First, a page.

Why benefit plans should limit opioid use for common surgeries

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A routine dental procedure can lead minors to a lifetime of addiction to painkillers — but not if their parents’ benefit plans are vigilant about monitoring opioid prescriptions.

Benefit provider UnitedHealthcare decided to rethink their prescription painkiller policies after reading studies by Stanford University and the Centers for Disease Control that say teenagers are at-risk of becoming addicted to opioids after having wisdom tooth surgery. The CDC says 70% of minors undergoing the procedure receive an opioid prescription; Stanford’s research says 6% of those teens become addicted.

“[Wisdom tooth surgery] is often teens’ first exposure to opioids, and there is a possibility addiction will manifest from this first encounter,” says Dr. Michael Mermigas, clinical director of national dental opioid policy for UnitedHealthcare. “But we can hold the industry accountable to combat the opioid epidemic.”

In response, UnitedHealthcare capped first-time opioid prescriptions to three days and under 50 milligrams. The company also reaches out to dentists who are prescribing more opioids than the CDC guidelines to educate them on best practices. Since enacting the policies three years ago, UnitedHealthcare has seen an 89% reduction in opioid prescriptions for patients 19-years-old and under.

Mermigas spoke in a recent interview about why employers should do their part to prevent opioid addiction in teenagers.

Why should employers get involved in preventing opioid addiction in teenagers?

The opioid crisis claims 130 people every day, and we’re learning that addiction can start from a young age because wisdom teeth extractions are a pretty common occurrence in our society. It’s better to get ahead and have a plan in place to prevent addiction in this vulnerable age group.

Addiction doesn’t only affect the patient, it hurts the whole family and, by extension, the whole workplace. Familial issues like this could definitely impact an employee’s ability to perform their job. And getting the minor the help they need to overcome the addiction will cost employers more through their health plan down the road.

Why should benefit plans limit opioid use for wisdom teeth surgeries?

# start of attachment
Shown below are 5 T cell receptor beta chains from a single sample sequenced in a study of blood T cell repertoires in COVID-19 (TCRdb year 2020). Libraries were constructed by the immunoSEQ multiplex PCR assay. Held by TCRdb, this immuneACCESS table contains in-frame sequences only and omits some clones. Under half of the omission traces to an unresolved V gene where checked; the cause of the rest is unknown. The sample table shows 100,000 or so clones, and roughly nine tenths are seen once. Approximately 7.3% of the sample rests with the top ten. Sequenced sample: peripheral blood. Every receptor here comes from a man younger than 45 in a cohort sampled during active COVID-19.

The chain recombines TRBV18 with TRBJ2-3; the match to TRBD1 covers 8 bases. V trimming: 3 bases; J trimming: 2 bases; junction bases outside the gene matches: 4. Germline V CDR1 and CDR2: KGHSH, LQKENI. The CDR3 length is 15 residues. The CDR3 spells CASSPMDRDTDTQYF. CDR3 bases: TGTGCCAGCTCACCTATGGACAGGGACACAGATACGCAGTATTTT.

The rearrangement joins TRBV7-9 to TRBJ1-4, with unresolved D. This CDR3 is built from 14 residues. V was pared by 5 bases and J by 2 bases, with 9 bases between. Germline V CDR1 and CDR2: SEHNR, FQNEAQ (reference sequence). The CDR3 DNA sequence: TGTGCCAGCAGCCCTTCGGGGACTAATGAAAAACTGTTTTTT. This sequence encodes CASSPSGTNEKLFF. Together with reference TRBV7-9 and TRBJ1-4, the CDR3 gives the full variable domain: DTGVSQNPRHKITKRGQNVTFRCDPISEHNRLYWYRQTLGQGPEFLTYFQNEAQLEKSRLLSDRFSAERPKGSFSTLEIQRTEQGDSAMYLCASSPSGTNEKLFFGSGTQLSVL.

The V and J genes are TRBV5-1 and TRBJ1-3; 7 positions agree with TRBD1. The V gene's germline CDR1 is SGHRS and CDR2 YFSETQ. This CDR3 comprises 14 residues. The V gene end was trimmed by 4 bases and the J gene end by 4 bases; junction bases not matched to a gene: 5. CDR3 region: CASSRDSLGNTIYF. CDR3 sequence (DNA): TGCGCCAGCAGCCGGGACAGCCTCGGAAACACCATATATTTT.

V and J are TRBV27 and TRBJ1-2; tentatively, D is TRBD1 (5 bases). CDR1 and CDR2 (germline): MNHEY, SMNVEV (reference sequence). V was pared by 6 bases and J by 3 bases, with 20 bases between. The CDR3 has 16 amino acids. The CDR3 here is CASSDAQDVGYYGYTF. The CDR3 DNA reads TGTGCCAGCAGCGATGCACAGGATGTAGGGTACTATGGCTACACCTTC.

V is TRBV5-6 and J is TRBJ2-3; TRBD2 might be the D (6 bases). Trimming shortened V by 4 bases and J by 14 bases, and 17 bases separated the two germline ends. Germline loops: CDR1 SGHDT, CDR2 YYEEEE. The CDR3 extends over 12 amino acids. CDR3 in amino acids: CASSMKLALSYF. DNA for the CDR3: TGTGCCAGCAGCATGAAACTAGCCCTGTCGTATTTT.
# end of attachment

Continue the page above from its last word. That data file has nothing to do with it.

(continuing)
Opioids aren’t the best way to treat pain for this type of surgery because they aren’t actually reducing the pain — only the perception of pain. It’s actually more effective to treat dental pain with over-the-counter ibuprofen and acetaminophen because they reduce inflammation — the actual cause of pain after having these teeth extracted. The euphoria produced by opioids is where addiction comes from. This is a long-standing historical occurrence; people have associated pain relief with euphoria.

These patients shouldn’t consider opioids until they’ve taken non-opioids. Immediately after surgery the anesthetics the patient was on will delay the perception of pain for several hours. If they have breakthrough pain, then I’d consider using opioids, but no longer than three days.

What else can employers do to help prevent young people from getting addicted?

Having a benefit plan that addresses this issue by limiting opioid prescriptions will be the most helpful. But they should also offer support to employees who have a family member going through surgery by sharing information with them about the addiction risks and alternative treatments. Parents may not think of these things unless someone, like their employer, brings it to their attention. They can also share information about signs of addiction and resources for getting help if they suspect a family member is struggling. I think any employee would appreciate knowing their employer is there to support them through difficult situations.

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Benefit management Opioid abuse Dental insurance Employee communications
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